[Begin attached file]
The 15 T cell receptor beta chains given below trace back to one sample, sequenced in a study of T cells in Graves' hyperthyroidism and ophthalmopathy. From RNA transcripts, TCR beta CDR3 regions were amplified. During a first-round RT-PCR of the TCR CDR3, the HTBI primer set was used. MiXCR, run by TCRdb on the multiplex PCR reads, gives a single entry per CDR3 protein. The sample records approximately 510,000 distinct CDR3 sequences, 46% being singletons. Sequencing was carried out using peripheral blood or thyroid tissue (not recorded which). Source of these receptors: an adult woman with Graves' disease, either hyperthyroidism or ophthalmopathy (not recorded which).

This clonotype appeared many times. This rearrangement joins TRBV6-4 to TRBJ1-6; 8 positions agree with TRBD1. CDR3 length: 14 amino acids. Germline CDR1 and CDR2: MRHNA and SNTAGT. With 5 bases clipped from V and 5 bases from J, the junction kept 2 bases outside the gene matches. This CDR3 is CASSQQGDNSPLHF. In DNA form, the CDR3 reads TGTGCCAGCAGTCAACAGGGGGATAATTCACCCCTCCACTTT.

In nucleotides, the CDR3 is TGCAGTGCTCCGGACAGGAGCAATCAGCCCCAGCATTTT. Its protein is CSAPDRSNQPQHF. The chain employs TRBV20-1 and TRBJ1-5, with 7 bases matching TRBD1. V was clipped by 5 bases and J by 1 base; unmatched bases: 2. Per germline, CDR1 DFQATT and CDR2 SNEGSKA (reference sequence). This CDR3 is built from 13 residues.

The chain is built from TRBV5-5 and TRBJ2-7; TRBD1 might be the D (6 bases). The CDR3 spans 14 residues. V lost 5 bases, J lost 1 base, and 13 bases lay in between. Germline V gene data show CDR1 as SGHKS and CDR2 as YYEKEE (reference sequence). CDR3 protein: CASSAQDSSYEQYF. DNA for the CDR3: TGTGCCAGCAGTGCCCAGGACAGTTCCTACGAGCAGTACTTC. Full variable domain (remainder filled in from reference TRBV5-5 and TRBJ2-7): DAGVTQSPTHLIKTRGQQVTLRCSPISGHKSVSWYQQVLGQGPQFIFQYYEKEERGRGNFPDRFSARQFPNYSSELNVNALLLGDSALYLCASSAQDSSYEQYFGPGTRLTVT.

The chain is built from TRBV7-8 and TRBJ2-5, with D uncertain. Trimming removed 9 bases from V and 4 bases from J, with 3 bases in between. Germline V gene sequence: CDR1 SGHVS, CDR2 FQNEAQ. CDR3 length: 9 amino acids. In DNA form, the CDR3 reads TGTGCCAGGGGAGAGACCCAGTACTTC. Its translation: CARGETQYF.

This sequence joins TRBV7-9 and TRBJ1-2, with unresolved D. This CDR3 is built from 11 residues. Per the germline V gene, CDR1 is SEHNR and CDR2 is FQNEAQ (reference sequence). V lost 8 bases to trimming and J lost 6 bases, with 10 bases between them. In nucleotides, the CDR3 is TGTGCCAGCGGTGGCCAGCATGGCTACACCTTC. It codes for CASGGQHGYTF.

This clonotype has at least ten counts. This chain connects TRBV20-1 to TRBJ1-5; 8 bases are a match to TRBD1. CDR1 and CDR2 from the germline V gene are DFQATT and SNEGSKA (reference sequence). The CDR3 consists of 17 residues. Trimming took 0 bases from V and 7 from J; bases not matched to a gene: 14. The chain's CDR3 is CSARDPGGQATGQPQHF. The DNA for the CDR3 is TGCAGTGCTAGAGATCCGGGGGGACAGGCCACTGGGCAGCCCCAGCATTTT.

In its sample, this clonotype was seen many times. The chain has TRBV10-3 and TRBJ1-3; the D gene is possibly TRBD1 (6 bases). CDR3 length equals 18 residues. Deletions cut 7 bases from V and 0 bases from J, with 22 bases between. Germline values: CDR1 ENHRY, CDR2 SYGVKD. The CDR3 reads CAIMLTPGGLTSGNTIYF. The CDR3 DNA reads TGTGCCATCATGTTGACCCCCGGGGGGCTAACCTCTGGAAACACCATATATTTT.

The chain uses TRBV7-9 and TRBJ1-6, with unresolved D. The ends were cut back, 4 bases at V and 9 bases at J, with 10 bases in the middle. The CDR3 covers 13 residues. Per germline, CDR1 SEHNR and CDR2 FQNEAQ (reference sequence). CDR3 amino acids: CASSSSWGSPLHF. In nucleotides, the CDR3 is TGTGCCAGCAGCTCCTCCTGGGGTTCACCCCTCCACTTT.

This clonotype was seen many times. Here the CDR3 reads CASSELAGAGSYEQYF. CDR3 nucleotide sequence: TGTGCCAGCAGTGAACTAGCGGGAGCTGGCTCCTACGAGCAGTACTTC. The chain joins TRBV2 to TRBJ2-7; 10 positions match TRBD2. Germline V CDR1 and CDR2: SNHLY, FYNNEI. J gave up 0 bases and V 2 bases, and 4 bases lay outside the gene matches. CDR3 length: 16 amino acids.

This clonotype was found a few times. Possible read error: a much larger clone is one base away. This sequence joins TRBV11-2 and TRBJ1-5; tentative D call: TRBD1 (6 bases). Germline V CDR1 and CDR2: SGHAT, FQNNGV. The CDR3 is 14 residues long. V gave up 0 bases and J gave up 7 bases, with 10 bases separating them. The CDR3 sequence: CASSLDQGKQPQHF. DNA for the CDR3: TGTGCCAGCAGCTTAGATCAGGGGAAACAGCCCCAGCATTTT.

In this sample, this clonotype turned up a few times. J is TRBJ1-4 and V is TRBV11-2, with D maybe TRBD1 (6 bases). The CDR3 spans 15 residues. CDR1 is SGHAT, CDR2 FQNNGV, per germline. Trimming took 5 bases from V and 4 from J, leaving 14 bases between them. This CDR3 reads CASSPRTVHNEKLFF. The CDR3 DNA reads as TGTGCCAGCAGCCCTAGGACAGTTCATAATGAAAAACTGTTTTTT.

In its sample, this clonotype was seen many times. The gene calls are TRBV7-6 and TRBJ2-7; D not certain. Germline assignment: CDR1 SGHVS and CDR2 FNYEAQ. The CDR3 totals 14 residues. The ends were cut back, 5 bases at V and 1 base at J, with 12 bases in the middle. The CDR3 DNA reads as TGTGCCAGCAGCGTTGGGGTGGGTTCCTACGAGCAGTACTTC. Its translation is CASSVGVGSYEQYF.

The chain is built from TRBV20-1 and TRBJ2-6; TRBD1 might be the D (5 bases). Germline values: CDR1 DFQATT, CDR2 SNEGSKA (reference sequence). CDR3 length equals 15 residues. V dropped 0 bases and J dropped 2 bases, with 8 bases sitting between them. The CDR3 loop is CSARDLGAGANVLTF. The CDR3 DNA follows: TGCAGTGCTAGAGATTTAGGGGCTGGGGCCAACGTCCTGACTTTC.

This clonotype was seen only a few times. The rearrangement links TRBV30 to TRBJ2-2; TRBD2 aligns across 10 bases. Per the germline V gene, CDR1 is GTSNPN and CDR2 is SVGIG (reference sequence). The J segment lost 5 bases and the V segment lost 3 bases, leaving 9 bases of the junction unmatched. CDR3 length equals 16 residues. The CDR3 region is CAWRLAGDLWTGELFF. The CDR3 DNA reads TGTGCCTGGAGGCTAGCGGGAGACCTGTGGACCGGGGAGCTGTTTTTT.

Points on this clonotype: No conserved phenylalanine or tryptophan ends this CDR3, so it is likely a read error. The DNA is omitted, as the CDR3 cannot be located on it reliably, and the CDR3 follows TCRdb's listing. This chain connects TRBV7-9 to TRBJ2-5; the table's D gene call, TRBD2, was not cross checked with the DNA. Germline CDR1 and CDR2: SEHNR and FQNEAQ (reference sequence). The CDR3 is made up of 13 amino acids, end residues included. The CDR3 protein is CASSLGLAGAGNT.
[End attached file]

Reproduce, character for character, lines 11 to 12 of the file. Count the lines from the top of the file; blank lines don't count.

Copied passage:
This clonotype was found a few times. Possible read error: a much larger clone is one base away. This sequence joins TRBV11-2 and TRBJ1-5; tentative D call: TRBD1 (6 bases). Germline V CDR1 and CDR2: SGHAT, FQNNGV. The CDR3 is 14 residues long. V gave up 0 bases and J gave up 7 bases, with 10 bases separating them. The CDR3 sequence: CASSLDQGKQPQHF. DNA for the CDR3: TGTGCCAGCAGCTTAGATCAGGGGAAACAGCCCCAGCATTTT.

In this sample, this clonotype turned up a few times. J is TRBJ1-4 and V is TRBV11-2, with D maybe TRBD1 (6 bases). The CDR3 spans 15 residues. CDR1 is SGHAT, CDR2 FQNNGV, per germline. Trimming took 5 bases from V and 4 from J, leaving 14 bases between them. This CDR3 reads CASSPRTVHNEKLFF. The CDR3 DNA reads as TGTGCCAGCAGCCCTAGGACAGTTCATAATGAAAAACTGTTTTTT.